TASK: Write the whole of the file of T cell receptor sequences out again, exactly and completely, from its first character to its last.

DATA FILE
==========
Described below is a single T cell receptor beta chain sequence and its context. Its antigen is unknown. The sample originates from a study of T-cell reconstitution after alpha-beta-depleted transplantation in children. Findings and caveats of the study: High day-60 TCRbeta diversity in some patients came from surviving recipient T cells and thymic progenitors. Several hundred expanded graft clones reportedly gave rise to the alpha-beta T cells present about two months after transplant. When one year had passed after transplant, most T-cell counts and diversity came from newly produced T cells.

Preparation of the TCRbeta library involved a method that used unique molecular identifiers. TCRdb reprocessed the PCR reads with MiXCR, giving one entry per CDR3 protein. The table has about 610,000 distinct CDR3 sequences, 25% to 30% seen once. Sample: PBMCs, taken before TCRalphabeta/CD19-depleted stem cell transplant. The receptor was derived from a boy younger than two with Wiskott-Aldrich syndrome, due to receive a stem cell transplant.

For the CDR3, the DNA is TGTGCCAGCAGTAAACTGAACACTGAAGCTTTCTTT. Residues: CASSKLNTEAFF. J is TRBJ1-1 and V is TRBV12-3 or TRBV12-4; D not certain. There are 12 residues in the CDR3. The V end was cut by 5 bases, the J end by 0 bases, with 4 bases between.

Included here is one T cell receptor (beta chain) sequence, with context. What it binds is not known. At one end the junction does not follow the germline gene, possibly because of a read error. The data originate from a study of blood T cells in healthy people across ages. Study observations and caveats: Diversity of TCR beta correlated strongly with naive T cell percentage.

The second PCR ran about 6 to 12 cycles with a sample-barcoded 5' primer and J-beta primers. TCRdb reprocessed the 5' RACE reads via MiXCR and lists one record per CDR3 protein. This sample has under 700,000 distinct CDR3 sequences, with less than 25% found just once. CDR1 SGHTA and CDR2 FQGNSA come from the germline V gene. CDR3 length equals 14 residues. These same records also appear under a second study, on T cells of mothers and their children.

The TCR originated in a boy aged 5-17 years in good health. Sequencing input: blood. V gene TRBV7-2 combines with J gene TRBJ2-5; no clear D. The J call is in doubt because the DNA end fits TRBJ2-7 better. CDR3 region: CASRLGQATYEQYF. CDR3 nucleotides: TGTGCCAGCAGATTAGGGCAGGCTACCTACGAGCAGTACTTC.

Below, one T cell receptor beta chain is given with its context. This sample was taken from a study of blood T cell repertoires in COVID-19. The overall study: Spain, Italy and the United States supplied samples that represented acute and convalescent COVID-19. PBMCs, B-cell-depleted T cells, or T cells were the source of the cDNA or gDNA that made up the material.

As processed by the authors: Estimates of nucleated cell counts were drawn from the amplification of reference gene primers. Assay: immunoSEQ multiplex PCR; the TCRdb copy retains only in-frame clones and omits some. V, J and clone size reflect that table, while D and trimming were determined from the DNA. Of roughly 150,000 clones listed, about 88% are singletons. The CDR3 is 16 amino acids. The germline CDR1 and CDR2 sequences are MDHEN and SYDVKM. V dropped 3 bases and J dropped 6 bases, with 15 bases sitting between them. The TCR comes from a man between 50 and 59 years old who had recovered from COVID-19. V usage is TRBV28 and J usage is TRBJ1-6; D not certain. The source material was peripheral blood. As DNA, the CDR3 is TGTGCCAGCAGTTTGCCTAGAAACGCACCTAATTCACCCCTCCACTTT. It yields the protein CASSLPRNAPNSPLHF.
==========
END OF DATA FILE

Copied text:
Described below is a single T cell receptor beta chain sequence and its context. Its antigen is unknown. The sample originates from a study of T-cell reconstitution after alpha-beta-depleted transplantation in children. Findings and caveats of the study: High day-60 TCRbeta diversity in some patients came from surviving recipient T cells and thymic progenitors. Several hundred expanded graft clones reportedly gave rise to the alpha-beta T cells present about two months after transplant. When one year had passed after transplant, most T-cell counts and diversity came from newly produced T cells.

Preparation of the TCRbeta library involved a method that used unique molecular identifiers. TCRdb reprocessed the PCR reads with MiXCR, giving one entry per CDR3 protein. The table has about 610,000 distinct CDR3 sequences, 25% to 30% seen once. Sample: PBMCs, taken before TCRalphabeta/CD19-depleted stem cell transplant. The receptor was derived from a boy younger than two with Wiskott-Aldrich syndrome, due to receive a stem cell transplant.

For the CDR3, the DNA is TGTGCCAGCAGTAAACTGAACACTGAAGCTTTCTTT. Residues: CASSKLNTEAFF. J is TRBJ1-1 and V is TRBV12-3 or TRBV12-4; D not certain. There are 12 residues in the CDR3. The V end was cut by 5 bases, the J end by 0 bases, with 4 bases between.

Included here is one T cell receptor (beta chain) sequence, with context. What it binds is not known. At one end the junction does not follow the germline gene, possibly because of a read error. The data originate from a study of blood T cells in healthy people across ages. Study observations and caveats: Diversity of TCR beta correlated strongly with naive T cell percentage.

The second PCR ran about 6 to 12 cycles with a sample-barcoded 5' primer and J-beta primers. TCRdb reprocessed the 5' RACE reads via MiXCR and lists one record per CDR3 protein. This sample has under 700,000 distinct CDR3 sequences, with less than 25% found just once. CDR1 SGHTA and CDR2 FQGNSA come from the germline V gene. CDR3 length equals 14 residues. These same records also appear under a second study, on T cells of mothers and their children.

The TCR originated in a boy aged 5-17 years in good health. Sequencing input: blood. V gene TRBV7-2 combines with J gene TRBJ2-5; no clear D. The J call is in doubt because the DNA end fits TRBJ2-7 better. CDR3 region: CASRLGQATYEQYF. CDR3 nucleotides: TGTGCCAGCAGATTAGGGCAGGCTACCTACGAGCAGTACTTC.

Below, one T cell receptor beta chain is given with its context. This sample was taken from a study of blood T cell repertoires in COVID-19. The overall study: Spain, Italy and the United States supplied samples that represented acute and convalescent COVID-19. PBMCs, B-cell-depleted T cells, or T cells were the source of the cDNA or gDNA that made up the material.

As processed by the authors: Estimates of nucleated cell counts were drawn from the amplification of reference gene primers. Assay: immunoSEQ multiplex PCR; the TCRdb copy retains only in-frame clones and omits some. V, J and clone size reflect that table, while D and trimming were determined from the DNA. Of roughly 150,000 clones listed, about 88% are singletons. The CDR3 is 16 amino acids. The germline CDR1 and CDR2 sequences are MDHEN and SYDVKM. V dropped 3 bases and J dropped 6 bases, with 15 bases sitting between them. The TCR comes from a man between 50 and 59 years old who had recovered from COVID-19. V usage is TRBV28 and J usage is TRBJ1-6; D not certain. The source material was peripheral blood. As DNA, the CDR3 is TGTGCCAGCAGTTTGCCTAGAAACGCACCTAATTCACCCCTCCACTTT. It yields the protein CASSLPRNAPNSPLHF.